“In a World” is the Lake Bell show – where “against impossible odds…” She writes, directs and stars in this trifecta of talent and proves with tonsil tantalizing vocal verisimilitude that a gal can go into bat in a big man’s game and make a home run with adept and dexterity.”
Review (text version)
“One man, against impossible odds, in a world…”
or something like that…
Don LaFontaine, the master of the movie trailer voice-over is dead (yes, he really is) and with him passes one of the most imitated catch phrases of the past decade… or two.
Now Don didn’t actually “own” the magic words “In a World…”, but would anyone else dare contemplate using those words in a movie trailer? I mean no one would dare touch “over the Rainbow” until 25 years after Judy Garland departed… So what’s a reasonable period of time before respectful rhetoric recycling?
With an incantation that identifiable, that cliched (open to discussion) who now will dare to speak it?
“In a World” is the Lake Bell show – where “against impossible odds…” She writes, directs and stars in this trifecta of talent and proves with tonsil tantalizing vocal verisimilitude that a gal can go into bat in a big man’s game and make a home run with adept and dexterity.
If the idea of a rom-com, sorta, between a slightly OCD, domestically dyslexic vocal coach and geeky audio engineer doesn’t appeal to you, that’s OK because that’s a really small part of four or five parallel plots in this movie.
Ms Bell has created a genuinely witty insight into the complex and confused life of her lead character, Carol Soloman, facing some stifling pressures “in a world” of voice battling over artists – yes, voice overs are an industry!
Carol’s egotistical father, Sam, is the man most likely to succeed LaFontaine as tinsel towns tonsil torch bearer, or so he’d like to think. His, “I’m doing this for your own good” attitude to his daughter is barely a mask for the fragile ego and expanded self importance and is neatly played by actor and real life voice over master Fred Melamed.
This film is about voices – professionals using false voices of authority to impress and sell products and regular people finding their “real” voice to define themselves. Lake Bell commented in an interview with Tribeccafilm.com,
“I’m interested in fallible characters. Writing comes from what you know and what you observe, and so to have these people taking on these fantasy voices and being so discombobulated in their own lives is great fodder for comedy. At the end of the day, voice-over is fantasy-driven for the listener as well as the doer.”
The support cast do a great job, each of them with their own little foibles and quirks.
The sibling bond between Bell and Michaela Watkins, playing her older sister, is about as real as it gets. Their blending is right on the money – you get the sense of the discordant history between these two running deep and long without having to say a word about it – the creative and easily distracted Carol and the grounded other sister who was likely the responsible classroom monitor at age ten and is still doing it. The dynamic between the two women and then between the Father reveals some well observed human conditions of the “I’ll need 22 years in therapy to get through this” type.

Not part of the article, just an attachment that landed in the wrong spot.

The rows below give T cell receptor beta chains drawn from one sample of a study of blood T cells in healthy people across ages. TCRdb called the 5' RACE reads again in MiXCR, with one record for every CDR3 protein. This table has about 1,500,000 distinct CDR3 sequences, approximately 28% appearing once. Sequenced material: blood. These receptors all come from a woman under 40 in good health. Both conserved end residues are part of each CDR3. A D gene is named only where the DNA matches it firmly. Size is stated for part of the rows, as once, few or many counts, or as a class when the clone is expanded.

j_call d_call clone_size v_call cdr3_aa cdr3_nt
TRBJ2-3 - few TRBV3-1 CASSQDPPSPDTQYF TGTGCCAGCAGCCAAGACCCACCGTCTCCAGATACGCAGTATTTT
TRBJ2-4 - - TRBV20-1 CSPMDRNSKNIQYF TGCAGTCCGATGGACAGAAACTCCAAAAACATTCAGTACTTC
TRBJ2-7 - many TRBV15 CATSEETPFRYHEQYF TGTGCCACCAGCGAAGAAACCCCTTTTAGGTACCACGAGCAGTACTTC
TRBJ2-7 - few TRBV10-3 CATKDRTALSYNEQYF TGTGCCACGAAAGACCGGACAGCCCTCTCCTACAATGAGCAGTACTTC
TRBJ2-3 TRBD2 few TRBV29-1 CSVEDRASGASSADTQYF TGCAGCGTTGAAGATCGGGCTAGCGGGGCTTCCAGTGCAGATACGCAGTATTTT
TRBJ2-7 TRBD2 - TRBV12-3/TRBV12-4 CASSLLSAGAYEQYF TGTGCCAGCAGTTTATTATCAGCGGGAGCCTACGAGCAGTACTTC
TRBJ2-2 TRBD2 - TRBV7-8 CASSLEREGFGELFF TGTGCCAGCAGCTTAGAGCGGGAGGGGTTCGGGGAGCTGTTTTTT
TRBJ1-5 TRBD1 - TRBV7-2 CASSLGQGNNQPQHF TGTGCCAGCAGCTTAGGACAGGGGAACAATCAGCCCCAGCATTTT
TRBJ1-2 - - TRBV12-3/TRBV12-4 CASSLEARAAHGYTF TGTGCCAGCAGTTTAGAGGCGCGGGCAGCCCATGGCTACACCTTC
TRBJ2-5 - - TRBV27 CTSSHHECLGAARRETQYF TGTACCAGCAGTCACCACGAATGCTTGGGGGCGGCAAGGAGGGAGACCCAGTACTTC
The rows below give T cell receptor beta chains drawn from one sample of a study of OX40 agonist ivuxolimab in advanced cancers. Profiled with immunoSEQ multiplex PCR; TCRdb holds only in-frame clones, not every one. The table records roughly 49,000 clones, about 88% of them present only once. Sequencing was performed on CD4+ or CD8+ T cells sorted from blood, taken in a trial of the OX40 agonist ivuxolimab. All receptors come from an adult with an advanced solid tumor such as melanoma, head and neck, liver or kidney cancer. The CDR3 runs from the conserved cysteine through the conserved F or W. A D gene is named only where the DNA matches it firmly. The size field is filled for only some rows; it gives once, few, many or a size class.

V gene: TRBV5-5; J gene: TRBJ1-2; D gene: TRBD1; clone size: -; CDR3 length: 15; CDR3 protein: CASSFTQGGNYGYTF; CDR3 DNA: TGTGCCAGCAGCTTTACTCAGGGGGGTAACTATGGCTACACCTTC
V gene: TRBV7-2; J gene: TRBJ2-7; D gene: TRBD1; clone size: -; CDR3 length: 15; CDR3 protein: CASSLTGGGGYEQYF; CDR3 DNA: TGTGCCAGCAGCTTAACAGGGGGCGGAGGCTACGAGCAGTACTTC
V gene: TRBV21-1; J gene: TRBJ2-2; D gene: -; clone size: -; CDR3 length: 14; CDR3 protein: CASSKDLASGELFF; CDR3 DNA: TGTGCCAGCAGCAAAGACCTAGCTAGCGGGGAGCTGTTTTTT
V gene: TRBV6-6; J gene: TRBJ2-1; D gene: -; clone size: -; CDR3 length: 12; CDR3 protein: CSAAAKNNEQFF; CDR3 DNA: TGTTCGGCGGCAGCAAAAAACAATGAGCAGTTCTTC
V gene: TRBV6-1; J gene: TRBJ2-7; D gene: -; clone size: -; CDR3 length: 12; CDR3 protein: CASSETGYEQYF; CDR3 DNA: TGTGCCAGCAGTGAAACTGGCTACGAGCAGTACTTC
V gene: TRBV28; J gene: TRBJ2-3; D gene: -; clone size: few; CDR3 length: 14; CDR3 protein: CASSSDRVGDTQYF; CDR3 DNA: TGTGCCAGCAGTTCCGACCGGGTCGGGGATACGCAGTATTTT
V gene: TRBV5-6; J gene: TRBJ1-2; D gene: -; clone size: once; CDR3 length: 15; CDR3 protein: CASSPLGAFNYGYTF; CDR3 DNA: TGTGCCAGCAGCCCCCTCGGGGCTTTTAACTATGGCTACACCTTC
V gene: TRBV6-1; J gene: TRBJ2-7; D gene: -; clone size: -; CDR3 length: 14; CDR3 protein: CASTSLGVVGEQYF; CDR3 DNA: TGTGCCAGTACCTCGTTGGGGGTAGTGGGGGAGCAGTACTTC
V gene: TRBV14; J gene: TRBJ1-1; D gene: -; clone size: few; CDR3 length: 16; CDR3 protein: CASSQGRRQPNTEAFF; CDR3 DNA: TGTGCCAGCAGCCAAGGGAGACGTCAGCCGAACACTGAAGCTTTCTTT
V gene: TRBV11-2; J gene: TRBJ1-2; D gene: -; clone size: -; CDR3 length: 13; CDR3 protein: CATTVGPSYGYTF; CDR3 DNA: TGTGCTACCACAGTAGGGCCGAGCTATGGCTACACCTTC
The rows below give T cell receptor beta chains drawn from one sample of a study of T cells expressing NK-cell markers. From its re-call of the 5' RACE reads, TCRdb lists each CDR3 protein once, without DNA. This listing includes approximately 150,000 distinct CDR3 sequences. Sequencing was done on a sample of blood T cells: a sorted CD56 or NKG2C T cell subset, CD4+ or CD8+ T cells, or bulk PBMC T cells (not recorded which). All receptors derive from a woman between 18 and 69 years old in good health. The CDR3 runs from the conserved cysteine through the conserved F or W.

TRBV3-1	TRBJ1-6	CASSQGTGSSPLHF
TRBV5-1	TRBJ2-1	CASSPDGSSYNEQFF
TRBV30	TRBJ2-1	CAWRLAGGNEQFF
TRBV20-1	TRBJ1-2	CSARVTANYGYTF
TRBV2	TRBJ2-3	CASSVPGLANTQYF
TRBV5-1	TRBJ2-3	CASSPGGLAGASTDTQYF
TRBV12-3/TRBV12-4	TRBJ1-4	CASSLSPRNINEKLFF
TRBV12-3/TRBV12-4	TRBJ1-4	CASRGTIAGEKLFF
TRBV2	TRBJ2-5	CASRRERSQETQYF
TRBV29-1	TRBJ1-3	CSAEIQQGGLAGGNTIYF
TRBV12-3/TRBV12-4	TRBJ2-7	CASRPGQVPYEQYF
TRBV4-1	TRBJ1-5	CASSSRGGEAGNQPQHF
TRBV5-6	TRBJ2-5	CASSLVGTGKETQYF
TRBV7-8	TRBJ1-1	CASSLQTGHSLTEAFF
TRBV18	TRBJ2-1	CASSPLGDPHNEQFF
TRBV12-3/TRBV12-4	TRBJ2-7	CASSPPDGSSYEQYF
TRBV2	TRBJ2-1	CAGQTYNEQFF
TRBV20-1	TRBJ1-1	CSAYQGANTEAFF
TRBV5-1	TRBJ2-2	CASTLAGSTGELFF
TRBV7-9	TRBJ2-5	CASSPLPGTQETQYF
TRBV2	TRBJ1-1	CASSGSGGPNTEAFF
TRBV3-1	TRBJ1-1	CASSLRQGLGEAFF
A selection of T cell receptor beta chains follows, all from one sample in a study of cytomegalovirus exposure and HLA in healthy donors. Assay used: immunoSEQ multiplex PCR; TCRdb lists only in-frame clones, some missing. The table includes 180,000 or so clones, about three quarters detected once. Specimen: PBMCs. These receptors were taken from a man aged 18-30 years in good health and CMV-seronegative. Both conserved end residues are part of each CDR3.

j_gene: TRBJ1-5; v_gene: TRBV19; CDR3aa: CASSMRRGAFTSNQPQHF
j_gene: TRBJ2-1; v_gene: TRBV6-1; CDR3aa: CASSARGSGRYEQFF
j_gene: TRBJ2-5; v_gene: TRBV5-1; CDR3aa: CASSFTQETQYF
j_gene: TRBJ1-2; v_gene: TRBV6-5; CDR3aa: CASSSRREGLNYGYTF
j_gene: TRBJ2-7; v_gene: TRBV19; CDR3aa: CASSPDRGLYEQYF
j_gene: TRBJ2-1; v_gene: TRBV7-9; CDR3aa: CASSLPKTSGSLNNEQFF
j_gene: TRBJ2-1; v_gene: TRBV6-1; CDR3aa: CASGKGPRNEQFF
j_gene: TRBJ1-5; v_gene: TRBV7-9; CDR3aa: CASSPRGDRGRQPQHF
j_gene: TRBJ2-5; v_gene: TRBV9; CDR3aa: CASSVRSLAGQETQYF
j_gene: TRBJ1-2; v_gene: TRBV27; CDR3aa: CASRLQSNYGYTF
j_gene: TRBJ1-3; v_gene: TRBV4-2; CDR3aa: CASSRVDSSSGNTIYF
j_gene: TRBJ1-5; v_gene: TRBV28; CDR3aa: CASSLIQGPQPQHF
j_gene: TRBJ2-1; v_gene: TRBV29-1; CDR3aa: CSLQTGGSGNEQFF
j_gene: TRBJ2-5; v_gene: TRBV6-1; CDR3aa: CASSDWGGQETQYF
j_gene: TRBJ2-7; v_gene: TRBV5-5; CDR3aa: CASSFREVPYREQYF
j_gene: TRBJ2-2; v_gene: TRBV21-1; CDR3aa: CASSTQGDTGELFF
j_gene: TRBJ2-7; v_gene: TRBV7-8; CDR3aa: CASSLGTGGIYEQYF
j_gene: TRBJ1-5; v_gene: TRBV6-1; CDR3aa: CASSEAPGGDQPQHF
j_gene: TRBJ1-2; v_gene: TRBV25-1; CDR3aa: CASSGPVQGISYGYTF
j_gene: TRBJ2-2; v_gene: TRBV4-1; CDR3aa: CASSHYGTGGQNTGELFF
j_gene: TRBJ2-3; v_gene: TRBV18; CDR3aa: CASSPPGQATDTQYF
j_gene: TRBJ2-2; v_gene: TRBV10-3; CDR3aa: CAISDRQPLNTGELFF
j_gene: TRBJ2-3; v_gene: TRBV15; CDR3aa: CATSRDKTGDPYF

Ken Marino slithers into the role of Gustav, another over privileged, and over tanned, hot jock contender for the big voice over job – and no I’m not going to tell you what the gig is because it’s just too darn funny to give away. So, will Gustav’s fast moves and satin sheets be enough to destabilise our heroine and ensure he snatches the prize for himself? I mean this industry is cut throat from the voice booth to the boudoir.
As a true romantic interest to Carol, stand up comic Demetri Martin does a really neat job bringing his own brand of geekish gentle humour into his attempts of wooing. He’s immensely likeable.
And, in another sub plot, Eva Longoria appears as herself in a laugh out loud situation involving a cork, don’t ask! Plus Carol’s aim to get grown women to drop the teen Valley Girl vocal affectations and start talking like… Well, Grown women.
A cameo by Geena Davis is a wake up call to our feminist minded heroine that not all the women you meet in the powder room are part of the sisterhood. It’s a knock-out moment and puts a whole new spin on everything that’s just transpired.
It sounds like overload, right, five-and-a-half movies in one trying way too hard, but here’s where it’s just so darn clever – each and every thread is dependent on, and impacts, on the other.
I did think, “Could I pull that sub plot from the film and it still work?” and the answer is a definitive “No”.
Each thread plays its independent notes, and there’s this intricate cross over that creates a harmonious chord. This really is a clever piece of movie story telling, with some razor sharp dialogue that deservedly won Best Screenplay at Sundance in 2013.
Final thought… is it just me or is there more than just a hint of the better efforts of Woody Allen in there? You know, the tongue tied, awkwardness that’s usually the turf of neurotic Jewish stand up comics? The exasperating conflicts and clashes when truth is about the last thing spoken by anyone? Just putting that out there for discussion…
© Greg Punch 2015
Stage 6 Films
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